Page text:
Matthew specialises in finance and regulation, but has dealt with a broad range of corporate and commercial law matters, having served as General Counsel of an AIM-listed fintech investor.  In addition to his legal practice, Matthew has years of senior management experience, working closely with founders, boards and investors, and has held C-level executive positions responsible for risk, compliance and regulatory affairs. 

Matthew is very excited to be working with our equIP programme, where he uses his broad in-house experience to support the growth and development of early-stage businesses.

more less

"Matthew brings a thorough, meticulous and strategic approach, allowing him to solve complex problems with authority and conviction."

Client Feedback

"His calm approach really helped steady the ship, and his ability to grapple quickly and methodically with the challenges crypto and start-up firms generally face makes him a true asset."

`Client Feedback

Memberships & Roles

  • Fintech Scoping Forum of the Financial Markets Law Committee.
  • Financial Services Lawyers Association.
more less

Education

  • 2000 – Economics and Finance – London Metropolitan University, London.
more less

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30 April 2021
The guide to NFTs – sold as an NFT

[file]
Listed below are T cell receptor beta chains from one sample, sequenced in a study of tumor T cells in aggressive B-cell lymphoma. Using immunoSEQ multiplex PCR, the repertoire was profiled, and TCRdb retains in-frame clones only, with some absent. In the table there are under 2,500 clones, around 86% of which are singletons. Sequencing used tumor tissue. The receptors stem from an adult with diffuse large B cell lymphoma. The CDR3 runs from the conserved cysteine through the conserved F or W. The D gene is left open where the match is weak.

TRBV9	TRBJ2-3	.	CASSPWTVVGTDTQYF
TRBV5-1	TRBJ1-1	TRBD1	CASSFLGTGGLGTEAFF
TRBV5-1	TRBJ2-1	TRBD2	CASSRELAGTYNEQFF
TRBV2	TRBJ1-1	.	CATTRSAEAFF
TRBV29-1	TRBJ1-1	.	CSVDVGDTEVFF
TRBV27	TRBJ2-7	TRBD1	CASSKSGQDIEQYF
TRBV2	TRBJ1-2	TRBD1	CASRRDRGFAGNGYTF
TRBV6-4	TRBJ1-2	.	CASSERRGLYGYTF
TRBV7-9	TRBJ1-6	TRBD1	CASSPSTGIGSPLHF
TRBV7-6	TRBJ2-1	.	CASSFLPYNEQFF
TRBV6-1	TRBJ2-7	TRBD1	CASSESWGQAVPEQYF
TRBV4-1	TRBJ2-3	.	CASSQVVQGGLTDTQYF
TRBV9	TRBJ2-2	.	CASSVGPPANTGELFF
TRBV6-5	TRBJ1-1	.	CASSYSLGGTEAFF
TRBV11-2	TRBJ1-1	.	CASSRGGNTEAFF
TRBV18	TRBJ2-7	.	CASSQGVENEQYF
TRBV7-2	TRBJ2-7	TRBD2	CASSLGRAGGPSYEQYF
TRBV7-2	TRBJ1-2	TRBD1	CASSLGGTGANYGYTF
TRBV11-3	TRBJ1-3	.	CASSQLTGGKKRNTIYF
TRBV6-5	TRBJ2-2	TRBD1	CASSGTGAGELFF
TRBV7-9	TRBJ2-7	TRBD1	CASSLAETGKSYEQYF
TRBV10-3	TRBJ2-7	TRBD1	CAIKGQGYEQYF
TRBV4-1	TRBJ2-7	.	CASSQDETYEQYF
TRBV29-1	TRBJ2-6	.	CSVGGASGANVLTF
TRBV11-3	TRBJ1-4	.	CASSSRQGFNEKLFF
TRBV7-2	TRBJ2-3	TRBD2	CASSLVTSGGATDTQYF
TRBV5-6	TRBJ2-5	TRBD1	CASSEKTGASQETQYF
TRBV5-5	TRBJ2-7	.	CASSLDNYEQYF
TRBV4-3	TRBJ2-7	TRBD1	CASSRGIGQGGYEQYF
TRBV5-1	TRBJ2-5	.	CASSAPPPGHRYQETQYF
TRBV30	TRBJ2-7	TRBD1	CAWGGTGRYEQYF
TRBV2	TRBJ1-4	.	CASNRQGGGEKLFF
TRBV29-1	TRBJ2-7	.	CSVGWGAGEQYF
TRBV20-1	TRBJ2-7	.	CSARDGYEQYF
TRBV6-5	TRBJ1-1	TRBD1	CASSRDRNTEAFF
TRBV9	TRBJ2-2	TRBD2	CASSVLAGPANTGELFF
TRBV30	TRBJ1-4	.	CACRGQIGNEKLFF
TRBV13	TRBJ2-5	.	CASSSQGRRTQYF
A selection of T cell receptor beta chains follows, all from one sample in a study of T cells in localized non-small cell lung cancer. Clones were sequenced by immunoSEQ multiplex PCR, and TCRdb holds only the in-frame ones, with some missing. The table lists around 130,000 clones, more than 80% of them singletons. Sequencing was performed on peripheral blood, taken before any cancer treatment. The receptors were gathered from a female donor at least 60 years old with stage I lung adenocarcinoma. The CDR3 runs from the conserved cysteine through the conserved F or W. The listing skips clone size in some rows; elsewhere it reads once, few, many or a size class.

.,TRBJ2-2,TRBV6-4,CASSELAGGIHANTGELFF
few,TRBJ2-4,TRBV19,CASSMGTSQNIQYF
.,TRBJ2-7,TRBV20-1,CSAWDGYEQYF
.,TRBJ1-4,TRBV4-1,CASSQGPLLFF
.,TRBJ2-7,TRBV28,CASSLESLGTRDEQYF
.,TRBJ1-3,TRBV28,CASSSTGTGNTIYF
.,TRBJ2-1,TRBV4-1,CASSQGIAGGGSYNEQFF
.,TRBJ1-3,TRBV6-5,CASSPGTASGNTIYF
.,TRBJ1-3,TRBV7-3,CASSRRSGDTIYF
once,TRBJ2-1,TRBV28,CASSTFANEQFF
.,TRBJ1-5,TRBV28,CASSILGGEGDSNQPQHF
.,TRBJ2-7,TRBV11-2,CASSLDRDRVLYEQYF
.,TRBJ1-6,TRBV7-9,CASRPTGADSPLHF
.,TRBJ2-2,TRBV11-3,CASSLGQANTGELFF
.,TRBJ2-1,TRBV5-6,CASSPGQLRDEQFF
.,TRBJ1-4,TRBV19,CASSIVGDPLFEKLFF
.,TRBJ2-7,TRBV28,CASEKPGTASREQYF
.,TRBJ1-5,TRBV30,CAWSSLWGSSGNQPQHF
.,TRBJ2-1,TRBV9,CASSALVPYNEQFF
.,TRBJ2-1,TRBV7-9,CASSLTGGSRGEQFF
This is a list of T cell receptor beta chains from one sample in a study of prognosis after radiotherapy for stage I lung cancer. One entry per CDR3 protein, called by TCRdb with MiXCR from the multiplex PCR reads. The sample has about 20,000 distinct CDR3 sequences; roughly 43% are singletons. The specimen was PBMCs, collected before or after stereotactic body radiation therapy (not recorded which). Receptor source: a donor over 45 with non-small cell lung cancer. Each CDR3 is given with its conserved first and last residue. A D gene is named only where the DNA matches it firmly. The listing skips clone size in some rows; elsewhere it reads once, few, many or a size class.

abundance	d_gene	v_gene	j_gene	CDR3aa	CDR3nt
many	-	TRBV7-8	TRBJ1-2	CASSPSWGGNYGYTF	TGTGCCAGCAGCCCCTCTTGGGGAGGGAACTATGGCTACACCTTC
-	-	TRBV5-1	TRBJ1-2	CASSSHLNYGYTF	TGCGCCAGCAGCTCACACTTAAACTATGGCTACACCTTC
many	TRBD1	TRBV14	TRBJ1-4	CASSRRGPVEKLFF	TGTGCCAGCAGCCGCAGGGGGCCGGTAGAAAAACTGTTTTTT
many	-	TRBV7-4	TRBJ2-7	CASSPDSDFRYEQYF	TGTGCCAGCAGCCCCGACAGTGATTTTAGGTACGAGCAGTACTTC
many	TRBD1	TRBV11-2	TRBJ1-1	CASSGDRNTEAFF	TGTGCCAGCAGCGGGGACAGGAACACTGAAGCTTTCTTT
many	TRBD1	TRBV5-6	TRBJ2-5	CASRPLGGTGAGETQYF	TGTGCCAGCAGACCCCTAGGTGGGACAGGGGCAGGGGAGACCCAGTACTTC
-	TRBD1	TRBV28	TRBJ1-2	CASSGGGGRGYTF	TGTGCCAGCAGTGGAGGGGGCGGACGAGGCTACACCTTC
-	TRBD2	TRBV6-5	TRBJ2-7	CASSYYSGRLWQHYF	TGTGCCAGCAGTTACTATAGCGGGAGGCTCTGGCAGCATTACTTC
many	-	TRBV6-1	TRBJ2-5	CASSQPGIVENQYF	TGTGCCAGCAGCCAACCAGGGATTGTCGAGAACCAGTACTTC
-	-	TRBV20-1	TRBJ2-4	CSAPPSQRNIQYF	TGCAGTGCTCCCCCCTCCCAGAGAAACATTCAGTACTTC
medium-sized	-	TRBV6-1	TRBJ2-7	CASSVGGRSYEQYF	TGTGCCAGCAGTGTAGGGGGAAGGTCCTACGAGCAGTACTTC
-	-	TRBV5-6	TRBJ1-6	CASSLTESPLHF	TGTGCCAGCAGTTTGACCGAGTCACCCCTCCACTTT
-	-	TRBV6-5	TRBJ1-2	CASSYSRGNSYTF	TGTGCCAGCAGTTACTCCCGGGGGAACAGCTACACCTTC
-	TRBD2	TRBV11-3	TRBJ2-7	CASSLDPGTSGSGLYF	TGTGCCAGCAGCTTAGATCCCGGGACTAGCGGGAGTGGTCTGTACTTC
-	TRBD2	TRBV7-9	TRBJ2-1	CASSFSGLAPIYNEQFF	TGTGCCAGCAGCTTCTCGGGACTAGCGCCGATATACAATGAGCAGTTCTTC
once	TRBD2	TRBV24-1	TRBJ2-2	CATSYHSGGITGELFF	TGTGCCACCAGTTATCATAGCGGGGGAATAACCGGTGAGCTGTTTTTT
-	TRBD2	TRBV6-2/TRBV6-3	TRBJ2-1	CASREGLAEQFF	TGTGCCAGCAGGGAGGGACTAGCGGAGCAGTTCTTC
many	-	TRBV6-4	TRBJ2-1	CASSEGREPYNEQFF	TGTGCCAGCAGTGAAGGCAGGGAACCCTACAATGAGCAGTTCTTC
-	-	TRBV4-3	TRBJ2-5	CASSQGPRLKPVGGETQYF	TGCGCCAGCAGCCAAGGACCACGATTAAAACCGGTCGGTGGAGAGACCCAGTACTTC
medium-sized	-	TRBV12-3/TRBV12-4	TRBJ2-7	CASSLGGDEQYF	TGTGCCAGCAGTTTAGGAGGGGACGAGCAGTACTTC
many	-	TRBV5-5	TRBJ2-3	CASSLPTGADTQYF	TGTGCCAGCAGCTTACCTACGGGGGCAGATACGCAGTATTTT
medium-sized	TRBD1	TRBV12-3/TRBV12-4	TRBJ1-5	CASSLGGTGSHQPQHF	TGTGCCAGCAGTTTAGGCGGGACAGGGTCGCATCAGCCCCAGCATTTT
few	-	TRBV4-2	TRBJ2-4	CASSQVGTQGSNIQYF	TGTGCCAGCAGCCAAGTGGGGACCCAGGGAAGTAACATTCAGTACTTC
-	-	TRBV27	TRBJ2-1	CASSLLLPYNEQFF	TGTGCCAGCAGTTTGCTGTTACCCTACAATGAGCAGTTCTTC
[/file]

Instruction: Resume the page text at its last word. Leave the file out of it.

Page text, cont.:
What is an NFT? We sus­pect that if you’re read­ing this, then you’ve prob­ably at least heard of Bit­coin or Eth­er be­fore.What about tokens? Some­where across the in­ter­net (or life, but prob­ably the in­ter­net) people may have used the term ‘token’ to de­scribe crypto­cur­ren­cies like Bit­coin and Eth­er. It’s un­der­stand­able — but it’s not strictly true as there are some dif­fer­ences between tokens and crypto­cur­ren­cies like BTC and ETH.Pop­u­lar cryp­tos such as BTC and ETH run on their own block­chain. Con­versely, tokens are nat­ive cur­ren­cies which are cre­ated/dis­trib­uted as part of pro­jects which piggy­back off an­oth­er block­chain. Those pro­jects ef­fect­ively use that par­tic­u­lar block­chain as a host in­stead of run­ning off its own main­net. Oh, and it’s im­port­ant to re­mem­ber that tokens is­sued on the block­chain are di­git­al rep­res­ent­a­tions of a wide range of as­sets — you can’t phys­ic­ally touch these as­sets be­cause they live in the di­git­al world. In fact, cryp­tos like BTC and ETH are ex­actly the same. But you already knew that.The Eth­ereum block­chain is a real hot­spot for these types of pro­jects: Dapps (or if you’re really mad at it you can call it by its full name, dis­trib­uted apps).You may have heard this one really cool fea­ture of block­chain tech — that it provides real trans­par­ency over the pro­cess of re­cord­ing trans­ac­tions. We say real trans­par­ency, be­cause once you up­load in­form­a­tion on the block­chain, it’s there un­til the end of time for every­one to see and gives some ser­i­ous mean­ing to #no­fil­ter. But there’s an­oth­er cool thing that the Eth­ereum block­chain is known for: smart con­tracts. Without smart con­tracts, there are no Dapps, and hon­estly, what’s a world without Dapps?Here’s an­oth­er piece to the Eth­ereum/Dapps puzzle — there are a bunch of dif­fer­ent com­puters around the world called val­id­at­ors which are giv­en the job of val­id­at­ing all trans­ac­tions that go through the block­chain. This job is very en­ergy in­tens­ive so any­one who par­ti­cip­ates in keep­ing the (block­chain) com­munity thriv­ing is giv­en an in­cent­ive to do so. Enter tokens.When a val­id­at­or — let’s call it Bob — val­id­ates a trans­ac­tion, Bob gets giv­en a re­ward for car­ry­ing out that task. This re­ward is in the form of the nat­ive cryp­to­graph­ic token of a par­tic­u­lar pro­ject. If, for ex­ample, Bob par­ti­cip­ates in val­id­at­ing a trans­ac­tion for the Uniswap pro­tocol, it’ll re­ceive UNI tokens in re­turn. Like­wise, if it does the same thing for an­oth­er pro­ject, say Chain­Link, then it gets LINK as a re­ward. Both UNI and LINK are fun­gible tokens — tokens which are in­ter­change­able with oth­er as­sets of a sim­il­ar type. Say, for in­stance, you’re hanging out with a friend at a res­taur­ant, you both have some din­ner and a few bevs, and the wait­ing staff wants to kick you out be­cause it’s clos­ing time so they subtly hint at you by com­ing over with the card ma­chine. To make things sim­pler, you pay for the bill us­ing your card, but then straight after, you ping over a ‘split the bill’ re­quest on Monzo to your friend. Your friend could de­cide to trans­fer the money to you in one go — but they could equally de­cide to pay you in 2 sep­ar­ate pay­ments. The value of what they send to you to pay for their half of the bill doesn’t di­min­ish be­cause of the sep­ar­ate pay­ments. In fact, they could, in the­ory, pay you in 10 sep­ar­ate pay­ments and the value would still be the same. This is what we mean by fun­gib­il­ity.There is an­oth­er set of tokens how­ever, which don’t quite work in the same way: the non-fun­gible token or ‘NFTs’. These tokens de­rive their value from their unique­ness, or as they’re widely known by the main­stream press, their ca­pa­city to be­come a sought-after col­lect­ible — think Faber­gé egg; think Poké­mon cards; think old school com­ic book col­lect­ibles… but di­git­al. You can’t split these as­sets in­to dif­fer­ent parts, nor can you ex­change it for an­oth­er type of as­set. If you did, it just wouldn’t have the same value. It would be like claim­ing that the pristine 1938 Ac­tion Com­ics №1 copy that sold in 2014 for $3.2mil­lion is the same as a non-pristine copy, or is the same as a copy of Ac­tion Com­ics №2… just, no.Col­lect­ibles can be fun, ex­cit­ing, and own­ing a rare item on a very ba­sic level, does things to hu­man psy­cho­logy. But there are oth­er use cases for NFTs too, which is ex­plored be­low — don’t worry though, as we’ll briefly touch on some oth­er fun ex­amples in the col­lect­ibles space too. Ap­plic­a­tions Non-col­lect­ible use case­s­Cer­ti­fied Doc­u­ments. Cer­ti­fic­ates can be faked, and some­times they’re so good that you can’t even tell they’re coun­ter­feit. Up­load­ing cer­ti­fic­a­tion de­tails on the block­chain and check­ing the NFT dis­trib­uted against that in­form­a­tion is a great way to en­sure a cer­ti­fic­ate’s eli­gib­il­ity.Sports. Sim­il­ar to cer­ti­fic­ates, fraud­u­lent sports tick­et sales have been an is­sue for some time. Tick­et sales by way of NFTs helps to make sure that fans are get­ting genu­ine tick­ets, which they can veri­fy on the block­chain. Ad­di­tion­ally, there are also col­lect­ible use cases for sports from di­git­al col­lect­ibles to NFT-backed sports fantasy games.Loy­alty Points. The concept of re­ward tokens isn’t new — Mc­Don­ald’s, for in­stance, gives you a loy­alty card for hot drinks. 6 stick­ers on your loy­alty card and you can go get your­self a hot drink on the house. These cards can be eas­ily mis­placed though. The loy­alty points NFT use case isn’t par­tic­u­larly look­ing to do any­thing nov­el — it just means that if your loy­alty points are dis­trib­uted by way of NFTs, you can’t mis­place your points be­cause it’s already on the block­chain, which you just can’t really lose.Art. And Memes. Do Memes count as art? A self-por­trait of Sophia the Ro­bot cre­ated in col­lab­or­a­tion with Itali­an artist An­drea Bon­aceto re­cently sold for nearly $700,000. Plus, the Overly At­tached Girl­friend meme re­cently sold for $411,000. Yup, you read both cor­rectly. A ro­bot and a meme. Lit­er­ally.Mu­sic. Lind­sey Lo­han re­cently partnered with Tron to re­lease her new single “Lul­laby” by auc­tion. Not long be­fore that, Kings of Le­on re­leased their al­bum “When You See Your­self” as NFTs. They re­leased three types: one which rep­res­ents a spe­cial al­bum pack­age, one which of­fers ad­vant­ages dur­ing live shows such as front-row seats, and an­oth­er which rep­res­ents ex­clus­ive au­di­ovisu­al art.Fine Wine. OpenSea, a mar­ket­place for di­git­al col­lect­ibles, has brought fine wine trad­ing to its plat­form. It al­lows par­ti­cipants to trade fine wine via NFTs and re­deem the phys­ic­al bottles at the end of each sale. In­tel­lec­tu­al Prop­erty When you buy a book, you do not ex­pect to own the copy­right in the lit­er­ary work which is between the cov­ers. All you have is the phys­ic­al copy and, un­der a copy­right concept called “ex­haus­tion”, you can sell that copy without any need to ob­tain the cre­at­or’s ap­prov­al.Even be­fore you move in­to the world of NFTs, buy­ing a piece of di­git­al con­tent is dif­fer­ent. What you are ac­tu­ally buy­ing is a li­cence to down­load/stream the con­tent and use it in the ways defined by the li­cence. So, I may be able to share e-books I buy with oth­er mem­bers of my fam­ily, if that is how the e-book sys­tem is con­figured but I can’t re-sell them once I have read them.So buy­ing an NFT is, in IP terms, like buy­ing any oth­er piece of di­git­al con­tent, in that my right to any copy­right ma­ter­i­al in the NFT is defined by the li­cence; the dif­fer­ence be­ing that with an NFT, the li­cence is also locked in­to the token and val­id­ated through the block­chain.From the per­spect­ive of the NFT cre­at­or, it is there­fore im­port­ant to en­sure that you own whatever you are pur­port­ing to grant a li­cence for. And own­er­ship of con­tent is not al­ways straight­for­ward — for ex­ample, take a mu­sic col­lect­ible NFT fea­tur­ing some art­work and a sound re­cord­ing. The art­work is likely owned by the cre­at­or of that art (or the per­son who com­mis­sioned it, if they drew up a suit­able con­tract). The sound re­cord­ing will typ­ic­ally be owned by the re­cord la­bel and the copy­right in the songs which are re­cor­ded for the sound re­cord­ing will be owned by the mu­sic pub­lish­ers (of­ten a song will have mul­tiple song­writers, each rep­res­en­ted by a dif­fer­ent pub­lish­er). So, in or­der to launch the NFT, you will need deals with all of these people, all of whom will want both a com­mer­cial be­ne­fit and they may also want to en­sure their cre­at­ive in­teg­rity is re­spec­ted.At the oth­er end of the spec­trum, there is no reas­on why an NFT could not be used to sell frac­tion­al own­er­ship of some IP rights — a form of se­cur­it­isa­tion, which will no doubt be ex­plored in the com­ing weeks and months. Fin­an­cial Reg­u­la­tion Al­though the reg­u­la­tion of crypto is very new, it was de­veloped be­fore the re­cent ex­plo­sion in pop­ular­ity of NFTs. As a res­ult, NFTs are not spe­cific­ally ad­dressed in the cur­rent laws or policies. However, this does not mean that they are not reg­u­lated. But it also does not mean that they are reg­u­lated. #Con­fused? You should be!The non-fun­gible char­ac­ter of a token will not af­fect its reg­u­lat­ory status. It is the oth­er char­ac­ter­ist­ics and func­tion of the token that will de­term­ine if and how it is reg­u­lated.If a token has char­ac­ter­ist­ics sim­il­ar to those of tra­di­tion­al se­cur­it­ies, like shares, deben­tures or units in a col­lect­ive in­vest­ment scheme, it will be con­sidered a “se­cur­ity token”. A token which func­tions as elec­tron­ic money will be con­sidered an “e-money token”. Busi­nesses con­duct­ing activ­it­ies con­nec­ted to these “reg­u­lated tokens”, such as is­sue, sale or mar­ket­ing, will be reg­u­lated by the Fin­an­cial Con­duct Au­thor­ity (FCA) in the same way as tra­di­tion­al fin­an­cial ser­vices pro­viders.If the token does not con­fer any rights on the own­er, oth­er than the abil­ity to hold, buy or sell, then it will be con­sidered an “ex­change token” and will not be reg­u­lated. If the token con­fers rights to ob­tain goods or ser­vices, in­clud­ing rights to oth­er tokens, it will be con­sidered a “util­ity token” and will not be reg­u­lated. If a token com­bines the char­ac­ter­ist­ics of an “ex­change token” and a “util­ity token”, it will also be un­reg­u­lated.Most com­mon crypto­cur­ren­cies, in­clud­ing BTC and ETH, are con­sidered to be ex­change and/or util­ity tokens and as such they are un­reg­u­lated.So where do NFTs fit in? The NFTs in the use cases dis­cussed above (col­lect­ibles and non-col­lect­ibles) will fall in­to the ex­change and/or util­ity token cat­egor­ies and so will be un­reg­u­lated. But in the­ory an NFT could have char­ac­ter­ist­ics sim­il­ar to those of tra­di­tion­al se­cur­it­ies, in which case it would be reg­u­lated as a se­cur­ity. It is very un­likely that an NFT could have the char­ac­ter­ist­ics of e-money, as fun­gib­il­ity is an es­sen­tial char­ac­ter­ist­ic of money. AML Reg­u­la­tion In gen­er­al, if a busi­ness provides the ser­vices of ex­change or cus­tody of crypto, it will be sub­ject to the Money Laun­der­ing Reg­u­la­tions (MLRs). Such a busi­ness must be re­gistered with the FCA, per­form KYC checks on its cus­tom­ers and mon­it­or their trans­ac­tions, along with oth­er AML re­quire­ments. “Ex­change” ap­pears to cov­er any busi­ness that sells cryp­tos to cus­tom­ers in re­turn for fi­at or crypto, in­clud­ing where the busi­ness also cre­ates or is­sues the crypto. “Cus­tody” in­cludes a busi­ness hold­ing crypto on be­half of cus­tom­ers or hold­ing their private keys. Busi­nesses that only provide un­hos­ted (non-cus­todi­al) wal­lets or soft­ware are not sub­ject to AML re­quire­ments.As with the fin­an­cial reg­u­la­tion dis­cussed above, NFTs are not ex­pli­citly in­cluded or ex­cluded from the MLRs. The defin­i­tion of “cryptoasset” in the MLRs is “a cryp­to­graph­ic­ally se­cured di­git­al rep­res­ent­a­tion of value or con­trac­tu­al rights that uses a form of dis­trib­uted ledger tech­no­logy and can be trans­ferred, stored or traded elec­tron­ic­ally”. An NFT could fit in­to this defin­i­tion or not, de­pend­ing on its char­ac­ter­ist­ics, and it ap­pears the de­term­in­ing factor would be wheth­er it is a “rep­res­ent­a­tion of value or con­trac­tu­al rights”. For ex­ample, a sports tick­et would rep­res­ent­a­tion of the con­trac­tu­al right to at­tend the event. A di­git­al art­work, like a meme, might not ne­ces­sar­ily rep­res­ent any value or con­trac­tu­al rights.However, a re­cent con­sulta­tion from HM Treas­ury on crypto reg­u­la­tion sug­gests that it views the MLRs defin­i­tion as in­clud­ing NFTs in prin­ciple. Hope­fully the po­s­i­tion will be cla­ri­fied by the reg­u­lat­ors soon. For now, wheth­er a par­tic­u­lar NFT is sub­ject to the MLRs will need to be de­term­ined on a case-by-case basis, look­ing at both the token it­self and the busi­ness that is provid­ing ex­change or cus­tody for it. NFTs and Emtech Trans­ac­tions Many fea­tures of Emtech trans­ac­tions that law­yers work on are fea­tures of NFTs. For ex­ample, NFTs:can be pro­gram­mable con­tracts (also known as smart con­tracts). They can be set up to deal neatly with the as­pir­a­tion of cre­at­ors to con­tin­ue to be­ne­fit from the com­mer­cial life of their work. For ex­ample, the token can have terms that will auto­mat­ic­ally pay a share of fu­ture sale pro­ceeds to the ori­gin­al cre­at­or. Leg­al takeaway — smart con­tracts are cap­able of giv­ing rise to bind­ing leg­al ob­lig­a­tions un­der Eng­lish (and oth­er jur­is­dic­tions’) law. But, they still need to sat­is­fy the tra­di­tion­al rules on form­a­tion of con­tracts (parties, en­ter­ing in­to a bar­gain, in­ten­ded to be en­force­able against them, with terms that are clear enough to an out­sider, and not of­fend­ing against any man­dat­ory rules of pub­lic policy). And, this re­quires some leg­al ana­lys­is of smart con­tracts (how they: split between nat­ur­al lan­guage and code, deal with mar­ket­ing rep­res­ent­a­tions, in­ter­act with laws on sale of goods, are in­ter­preted, are signed, deal with gov­ern­ing law and jur­is­dic­tion).over­come the ques­tion of rem­ed­ies and smart con­tracts. Pro­gram­mable con­tracts in­cor­por­ate the trans­fer of value. They there­fore don’t need to be “en­forced” in prac­tice through court ac­tion. Leg­al takeaway — rem­ed­ies for deals gone south will rely less on con­trac­tu­al dam­ages and more on rem­ed­ies from pre-con­tract deal­ings, torts, in­solv­ency rules and equity.can be used as col­lat­er­al. They there­fore ex­tend the mar­ket for al­tern­at­ive as­set lend­ing. There is a small but ex­pert group of lenders already provid­ing li­quid­ity against (il­li­quid) fine art as­sets. NFTs are prop­erty, they can se­cure loans and, if they trade more fre­quently than phys­ic­al fine art, valu­ations will be more pre­dict­able than in a mar­ket where few pieces are sold each year. Leg­al takeaway — tak­ing se­cur­ity in­terests over in­tan­gible di­git­al prop­erty is dif­fer­ent to tak­ing se­cur­ity in­terests over tan­gible phys­ic­al prop­erty so deal doc­u­ments need to be re­written­are an entry point to De­Fi. They can be traded and used as col­lat­er­al on De­Fi plat­forms and this will bring new par­ti­cipants rep­res­ent­ing dif­fer­ent in­terests to sit along­side those cur­rently deal­ing with fun­gible tokens on the plat­forms. Leg­al takeaway — this is likely to boost AML in De­Fi as the art world has been through a sim­il­ar pro­cess of en­sur­ing that reg­u­la­tions on source of wealth are fol­lowed. We cre­ated an NFT We jumped on the NFT band­wag­on and made an NFT out of this note on NFTs (chal­lenge: how many times can you get ‘NFT’ in­to one sen­tence…). You can take a look at it here: That-NFT-o… NFT for sale at Mint­able.app The NFT is a di­git­al rep­res­ent­a­tion of this note. What the pur­chaser gets is the ori­gin­al form doc­u­ment that this note came in. We should prob­ably also men­tion that there’s only one of these NFTs in ex­ist­ence, so once one per­son buys it, it’s gone! How to make NFTs (for non-tech­ies) Step 1: Check out your plat­form op­tions in terms of mint­ing your NFT. There are plenty of great ones out there like Rarible, Mint­able, Opensea and Found­a­tion. Step 2: For our NFT, we used Mint­able as our chosen plat­form, and we chose the ver­sion which is powered by our friends at Zil­li­qa. Here’s Zil­li­qa’s web­site too, for good meas­ure.Step 3: Cre­ate and list your NFT. Mint­able has a very easy to fol­low set-up, and it auto-gen­er­ates the NFT for you — no need to be a total tech­ie!Step 4: Re­lease an NFT about the fact you’ve just re­leased an NFT to pro­mote the fact that you’ve re­leased an NFT. #NFT­cep­tion­NB: We also worked with our oth­er friends in the space, NFT42 about how best to launch this pro­ject, and they gave us plenty of use­ful ad­vice. PSA This pro­ject was a col­lab­or­a­tion between CMS (Lon­don) and the Crypto Curry Club — a huge thanks to Erica Stan­ford for her valu­able in­put in this. If you’d like to get in touch with the team, you can con­tact us by send­ing an email to: [email protected] for CMS, or [email protected]­curry­c­lub.com to say hello to Erica.